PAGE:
Two years after a plea deal set his co-defendant free, a judge has overturned the conviction of a man who is serving a life prison sentence for a 1995 Harrisburg murder.
Justice “commands” the voiding of Corey Walker’s convictions because prosecutors didn’t provide his defense attorney with critical evidence that could have undermined the testimony of key prosecution witnesses and called into question the legitimacy of the police investigation, Senior Judge Lawrence F. Clark Jr. ruled Wednesday.
Walker was one of two men convicted of first-degree murder and sentenced to life in prison for the slaying. In July 2017, Walker’s co-defendant, Lorenzo Johnson, was granted his freedom after he accepted a deal from the state attorney general’s office to plead guilty to a third-degree murder charge. Even in accepting that deal, Johnson insisted he didn’t kill Williams.
Clark’s finding that Walker deserves a new trial hinges on the failure of the attorney general’s office, which prosecuted Walker and Johnson, to hand over to the defense multiple pieces of evidence. Walker said he was unaware that omitted information existed until it was discovered as part of Johnson’s appeal in 2014.
One item that wasn’t provided to the defense was a statement the main prosecution witness, Carla Brown, gave to police in 1996. Clark said Brown was the “sole witness tying (Walker) to the murder in the absence of any physical evidence.”
The statement Brown gave police, had it been known to Walker’s attorney during the trial, could have been used to undermine her testimony to the jury because it “contradicts her trial testimony on multiple, critical points,” the judge found.
Clark noted, for example, that Brown’s statement contradicts her trial testimony regarding an argument she supposedly saw Williams and Walker engage in at a bar right before the slaying. Also, her statement to police about her belief that Walker was concealing a shotgun in his clothing doesn’t mesh with what she told the jury in 1997, the judge found.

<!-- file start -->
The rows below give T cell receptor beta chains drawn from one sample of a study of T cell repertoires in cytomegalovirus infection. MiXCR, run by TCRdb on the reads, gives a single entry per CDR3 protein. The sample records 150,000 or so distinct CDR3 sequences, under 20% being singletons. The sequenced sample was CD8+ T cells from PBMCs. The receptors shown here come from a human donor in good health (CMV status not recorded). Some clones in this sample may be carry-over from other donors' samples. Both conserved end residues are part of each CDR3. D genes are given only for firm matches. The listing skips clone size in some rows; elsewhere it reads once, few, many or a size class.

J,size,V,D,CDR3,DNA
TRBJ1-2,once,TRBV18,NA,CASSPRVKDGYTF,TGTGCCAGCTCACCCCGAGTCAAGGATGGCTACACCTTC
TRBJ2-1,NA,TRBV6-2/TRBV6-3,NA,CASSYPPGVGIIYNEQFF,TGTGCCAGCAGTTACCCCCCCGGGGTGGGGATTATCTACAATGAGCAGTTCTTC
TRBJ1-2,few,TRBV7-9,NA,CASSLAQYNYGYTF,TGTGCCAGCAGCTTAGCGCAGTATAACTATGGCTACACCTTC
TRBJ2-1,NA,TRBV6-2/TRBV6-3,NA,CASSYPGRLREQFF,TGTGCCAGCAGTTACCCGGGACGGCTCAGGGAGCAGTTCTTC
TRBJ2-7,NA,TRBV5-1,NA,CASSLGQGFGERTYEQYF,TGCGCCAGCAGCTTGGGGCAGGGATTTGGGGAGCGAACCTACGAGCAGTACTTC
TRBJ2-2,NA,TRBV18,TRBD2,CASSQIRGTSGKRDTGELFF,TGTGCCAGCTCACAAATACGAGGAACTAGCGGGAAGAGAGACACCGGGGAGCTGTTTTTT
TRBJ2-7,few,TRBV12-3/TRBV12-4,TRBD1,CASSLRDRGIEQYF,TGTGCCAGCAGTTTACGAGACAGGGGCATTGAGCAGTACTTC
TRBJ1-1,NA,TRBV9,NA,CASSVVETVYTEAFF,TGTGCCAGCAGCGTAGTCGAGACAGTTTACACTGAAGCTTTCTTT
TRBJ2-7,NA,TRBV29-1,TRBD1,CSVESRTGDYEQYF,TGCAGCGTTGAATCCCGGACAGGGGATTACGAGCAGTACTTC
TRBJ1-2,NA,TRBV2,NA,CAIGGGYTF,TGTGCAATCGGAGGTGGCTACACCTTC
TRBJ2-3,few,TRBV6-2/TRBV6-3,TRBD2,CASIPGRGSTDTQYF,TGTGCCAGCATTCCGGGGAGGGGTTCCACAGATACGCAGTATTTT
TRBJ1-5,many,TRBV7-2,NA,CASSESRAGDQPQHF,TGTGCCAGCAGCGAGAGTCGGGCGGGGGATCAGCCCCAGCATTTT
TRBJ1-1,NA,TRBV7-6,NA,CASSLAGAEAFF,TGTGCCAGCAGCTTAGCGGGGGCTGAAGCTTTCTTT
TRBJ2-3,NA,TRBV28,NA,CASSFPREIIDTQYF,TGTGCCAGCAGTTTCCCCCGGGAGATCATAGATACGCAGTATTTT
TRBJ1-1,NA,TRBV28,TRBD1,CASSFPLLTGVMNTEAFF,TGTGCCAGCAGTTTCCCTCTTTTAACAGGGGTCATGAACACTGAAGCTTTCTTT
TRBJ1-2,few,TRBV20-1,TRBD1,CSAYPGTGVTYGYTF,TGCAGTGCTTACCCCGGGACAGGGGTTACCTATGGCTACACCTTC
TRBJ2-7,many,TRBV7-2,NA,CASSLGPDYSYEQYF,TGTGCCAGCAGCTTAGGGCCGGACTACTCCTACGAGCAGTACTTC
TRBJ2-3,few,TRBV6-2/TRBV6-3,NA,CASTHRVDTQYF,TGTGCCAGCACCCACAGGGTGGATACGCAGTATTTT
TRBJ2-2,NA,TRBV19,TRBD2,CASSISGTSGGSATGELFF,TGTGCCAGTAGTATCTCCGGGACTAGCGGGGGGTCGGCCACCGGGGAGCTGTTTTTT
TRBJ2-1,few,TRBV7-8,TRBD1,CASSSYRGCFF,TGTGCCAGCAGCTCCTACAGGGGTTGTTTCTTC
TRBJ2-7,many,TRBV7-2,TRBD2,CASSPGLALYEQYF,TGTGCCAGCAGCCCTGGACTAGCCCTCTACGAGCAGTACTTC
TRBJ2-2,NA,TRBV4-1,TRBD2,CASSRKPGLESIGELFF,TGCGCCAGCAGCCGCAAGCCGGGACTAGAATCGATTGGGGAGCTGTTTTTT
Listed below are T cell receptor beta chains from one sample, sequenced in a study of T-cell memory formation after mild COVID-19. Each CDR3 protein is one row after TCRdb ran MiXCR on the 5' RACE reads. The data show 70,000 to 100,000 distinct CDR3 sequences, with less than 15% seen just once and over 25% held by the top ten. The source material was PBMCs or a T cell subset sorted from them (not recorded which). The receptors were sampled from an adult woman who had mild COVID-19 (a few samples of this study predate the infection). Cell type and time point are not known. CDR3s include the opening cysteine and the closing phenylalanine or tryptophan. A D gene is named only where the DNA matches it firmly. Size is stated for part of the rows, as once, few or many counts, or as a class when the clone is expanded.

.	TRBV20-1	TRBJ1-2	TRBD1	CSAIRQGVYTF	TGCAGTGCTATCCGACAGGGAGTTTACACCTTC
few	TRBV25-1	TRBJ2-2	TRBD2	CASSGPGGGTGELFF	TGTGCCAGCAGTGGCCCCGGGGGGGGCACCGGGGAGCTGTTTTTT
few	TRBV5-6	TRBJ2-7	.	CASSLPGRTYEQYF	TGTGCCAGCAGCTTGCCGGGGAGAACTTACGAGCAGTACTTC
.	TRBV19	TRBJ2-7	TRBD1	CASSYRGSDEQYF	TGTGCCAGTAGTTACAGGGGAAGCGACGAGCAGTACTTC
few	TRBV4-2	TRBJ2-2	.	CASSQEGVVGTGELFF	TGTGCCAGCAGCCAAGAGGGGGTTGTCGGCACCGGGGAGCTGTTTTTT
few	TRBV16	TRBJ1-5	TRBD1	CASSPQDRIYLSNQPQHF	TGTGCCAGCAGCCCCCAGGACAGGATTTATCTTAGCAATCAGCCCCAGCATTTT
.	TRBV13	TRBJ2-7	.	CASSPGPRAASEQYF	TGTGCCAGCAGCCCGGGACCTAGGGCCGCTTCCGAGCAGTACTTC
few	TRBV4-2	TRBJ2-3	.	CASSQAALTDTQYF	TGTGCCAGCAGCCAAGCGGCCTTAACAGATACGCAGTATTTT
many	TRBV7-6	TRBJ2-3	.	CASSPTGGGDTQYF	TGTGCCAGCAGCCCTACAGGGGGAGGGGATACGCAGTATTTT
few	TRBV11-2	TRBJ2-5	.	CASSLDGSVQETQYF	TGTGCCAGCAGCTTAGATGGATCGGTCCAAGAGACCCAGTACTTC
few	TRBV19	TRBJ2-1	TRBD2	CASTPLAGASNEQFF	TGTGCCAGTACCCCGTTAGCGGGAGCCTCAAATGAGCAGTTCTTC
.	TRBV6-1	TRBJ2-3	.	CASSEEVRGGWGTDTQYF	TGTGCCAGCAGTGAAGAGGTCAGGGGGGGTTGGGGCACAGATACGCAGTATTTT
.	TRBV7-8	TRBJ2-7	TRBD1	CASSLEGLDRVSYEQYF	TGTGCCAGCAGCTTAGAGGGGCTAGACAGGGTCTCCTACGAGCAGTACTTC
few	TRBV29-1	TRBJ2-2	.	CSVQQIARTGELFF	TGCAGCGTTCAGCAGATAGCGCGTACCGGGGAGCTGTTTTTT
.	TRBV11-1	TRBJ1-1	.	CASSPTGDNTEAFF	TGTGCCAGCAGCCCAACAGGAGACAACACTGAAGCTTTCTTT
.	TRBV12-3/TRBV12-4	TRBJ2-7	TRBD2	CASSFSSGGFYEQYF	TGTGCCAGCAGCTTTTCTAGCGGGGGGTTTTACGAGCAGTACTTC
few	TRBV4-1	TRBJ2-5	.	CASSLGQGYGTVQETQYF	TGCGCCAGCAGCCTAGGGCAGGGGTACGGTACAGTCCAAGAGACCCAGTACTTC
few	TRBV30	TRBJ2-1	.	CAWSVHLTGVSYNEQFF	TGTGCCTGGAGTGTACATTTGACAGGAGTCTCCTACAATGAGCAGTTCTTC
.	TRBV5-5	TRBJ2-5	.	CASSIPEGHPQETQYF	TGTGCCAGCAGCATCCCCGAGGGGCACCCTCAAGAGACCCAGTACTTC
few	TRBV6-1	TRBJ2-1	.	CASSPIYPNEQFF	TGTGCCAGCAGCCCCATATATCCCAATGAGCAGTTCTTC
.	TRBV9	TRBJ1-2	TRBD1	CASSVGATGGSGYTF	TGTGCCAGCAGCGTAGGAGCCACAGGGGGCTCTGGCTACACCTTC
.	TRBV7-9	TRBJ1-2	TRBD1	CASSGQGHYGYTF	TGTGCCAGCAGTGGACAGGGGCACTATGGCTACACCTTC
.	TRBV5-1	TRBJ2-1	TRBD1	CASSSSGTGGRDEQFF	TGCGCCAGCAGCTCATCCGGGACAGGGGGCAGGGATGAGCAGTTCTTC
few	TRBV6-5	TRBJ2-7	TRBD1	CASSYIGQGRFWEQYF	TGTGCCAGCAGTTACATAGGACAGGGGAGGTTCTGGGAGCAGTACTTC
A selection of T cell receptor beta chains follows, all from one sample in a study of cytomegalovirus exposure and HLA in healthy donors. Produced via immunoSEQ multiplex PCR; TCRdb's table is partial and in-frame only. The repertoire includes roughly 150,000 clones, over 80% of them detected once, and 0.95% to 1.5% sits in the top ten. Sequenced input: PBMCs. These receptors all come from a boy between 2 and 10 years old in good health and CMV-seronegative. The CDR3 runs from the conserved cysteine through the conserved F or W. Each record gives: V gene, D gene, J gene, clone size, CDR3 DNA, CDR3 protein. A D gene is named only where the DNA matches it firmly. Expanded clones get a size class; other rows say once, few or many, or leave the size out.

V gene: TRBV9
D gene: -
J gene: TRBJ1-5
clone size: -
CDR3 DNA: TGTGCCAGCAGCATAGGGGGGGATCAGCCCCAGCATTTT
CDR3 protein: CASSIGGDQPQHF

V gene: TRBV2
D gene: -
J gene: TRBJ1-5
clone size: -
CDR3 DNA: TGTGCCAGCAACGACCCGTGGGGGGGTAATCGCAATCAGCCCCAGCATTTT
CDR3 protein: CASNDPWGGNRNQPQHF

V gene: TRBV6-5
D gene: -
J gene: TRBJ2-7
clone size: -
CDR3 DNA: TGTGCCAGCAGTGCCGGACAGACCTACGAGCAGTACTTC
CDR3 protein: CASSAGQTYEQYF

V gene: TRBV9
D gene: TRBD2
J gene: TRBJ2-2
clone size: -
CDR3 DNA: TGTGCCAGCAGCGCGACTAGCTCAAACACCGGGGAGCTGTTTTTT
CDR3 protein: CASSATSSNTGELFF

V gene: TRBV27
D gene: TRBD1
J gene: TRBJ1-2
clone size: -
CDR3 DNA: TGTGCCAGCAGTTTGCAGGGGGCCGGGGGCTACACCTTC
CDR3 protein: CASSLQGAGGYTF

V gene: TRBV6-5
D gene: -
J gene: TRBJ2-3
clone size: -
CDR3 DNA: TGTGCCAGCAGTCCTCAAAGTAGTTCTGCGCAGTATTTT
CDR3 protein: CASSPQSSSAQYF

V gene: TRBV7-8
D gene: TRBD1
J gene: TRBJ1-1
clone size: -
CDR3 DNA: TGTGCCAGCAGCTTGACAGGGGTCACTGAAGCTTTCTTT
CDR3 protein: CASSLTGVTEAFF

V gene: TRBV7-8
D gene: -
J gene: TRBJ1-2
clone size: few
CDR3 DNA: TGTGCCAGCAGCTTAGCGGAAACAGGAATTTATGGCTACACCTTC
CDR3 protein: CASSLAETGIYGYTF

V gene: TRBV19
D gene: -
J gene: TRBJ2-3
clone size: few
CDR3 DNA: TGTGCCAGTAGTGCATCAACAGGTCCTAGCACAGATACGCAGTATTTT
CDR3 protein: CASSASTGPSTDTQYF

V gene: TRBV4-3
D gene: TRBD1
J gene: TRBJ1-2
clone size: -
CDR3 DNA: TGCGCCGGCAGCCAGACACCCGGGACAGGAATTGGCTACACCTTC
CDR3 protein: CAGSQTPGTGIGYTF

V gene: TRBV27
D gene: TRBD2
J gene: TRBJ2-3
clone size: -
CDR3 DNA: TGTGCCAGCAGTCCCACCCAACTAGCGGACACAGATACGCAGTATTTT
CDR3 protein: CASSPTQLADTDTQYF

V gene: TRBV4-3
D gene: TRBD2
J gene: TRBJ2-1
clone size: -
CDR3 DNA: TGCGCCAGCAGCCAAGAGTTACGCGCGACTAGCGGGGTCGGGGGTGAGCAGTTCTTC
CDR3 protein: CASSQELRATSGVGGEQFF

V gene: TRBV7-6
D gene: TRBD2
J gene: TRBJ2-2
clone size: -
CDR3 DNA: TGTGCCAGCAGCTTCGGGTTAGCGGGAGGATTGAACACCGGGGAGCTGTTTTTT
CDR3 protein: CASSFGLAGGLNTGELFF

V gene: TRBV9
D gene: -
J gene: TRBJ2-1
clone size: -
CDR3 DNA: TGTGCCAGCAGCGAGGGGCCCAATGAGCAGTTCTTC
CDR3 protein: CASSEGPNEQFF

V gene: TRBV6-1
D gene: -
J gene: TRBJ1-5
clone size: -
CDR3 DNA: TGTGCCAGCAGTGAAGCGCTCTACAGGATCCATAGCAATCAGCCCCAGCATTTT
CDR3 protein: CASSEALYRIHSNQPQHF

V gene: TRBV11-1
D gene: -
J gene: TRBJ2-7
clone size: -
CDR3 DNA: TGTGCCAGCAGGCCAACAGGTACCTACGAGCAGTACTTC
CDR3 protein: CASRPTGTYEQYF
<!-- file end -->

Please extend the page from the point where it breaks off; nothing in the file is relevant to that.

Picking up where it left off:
“Absent the trial testimony of Brown, the commonwealth’s case against (Walker) is weak, if not non-existent,” Clark wrote. Had Brown’s 1996 statement been available to the defense during Walker’s trial, it could have altered the jury’s conclusion regarding Brown’s credibility, he concluded.
Eight pages from the police report on the murder investigation weren’t provided to Walker’s lawyer, either, Clark noted. That omission was prejudicial, he found, because those missing pages revealed police originally had four other suspects for the slaying. Brown was among those original suspects, the judge noted.
“The fact that the commonwealth’s witness is the god-sister of the lead detective, and that Duffin continually helped Doubs avoid going to jail for her criminal activities is a fact that should have been disclosed,” Clark wrote.
All that withheld evidence could have “neutralized” the prosecution of Walker had the defense known about it during the 1997 trial, he found.
That “material would have given defense counsel unique ability to discredit the commonwealth’s primary witnesses, called into question the integrity of the police investigation and perhaps pointed to another perpetrator,” Clark concluded.
Davis Younts, an attorney for Walker, said he is “ecstatic” about Clark’s decision.
“He really identified the core issues and got it right,” Younts said. “This kind of outcome gives you faith in the system.”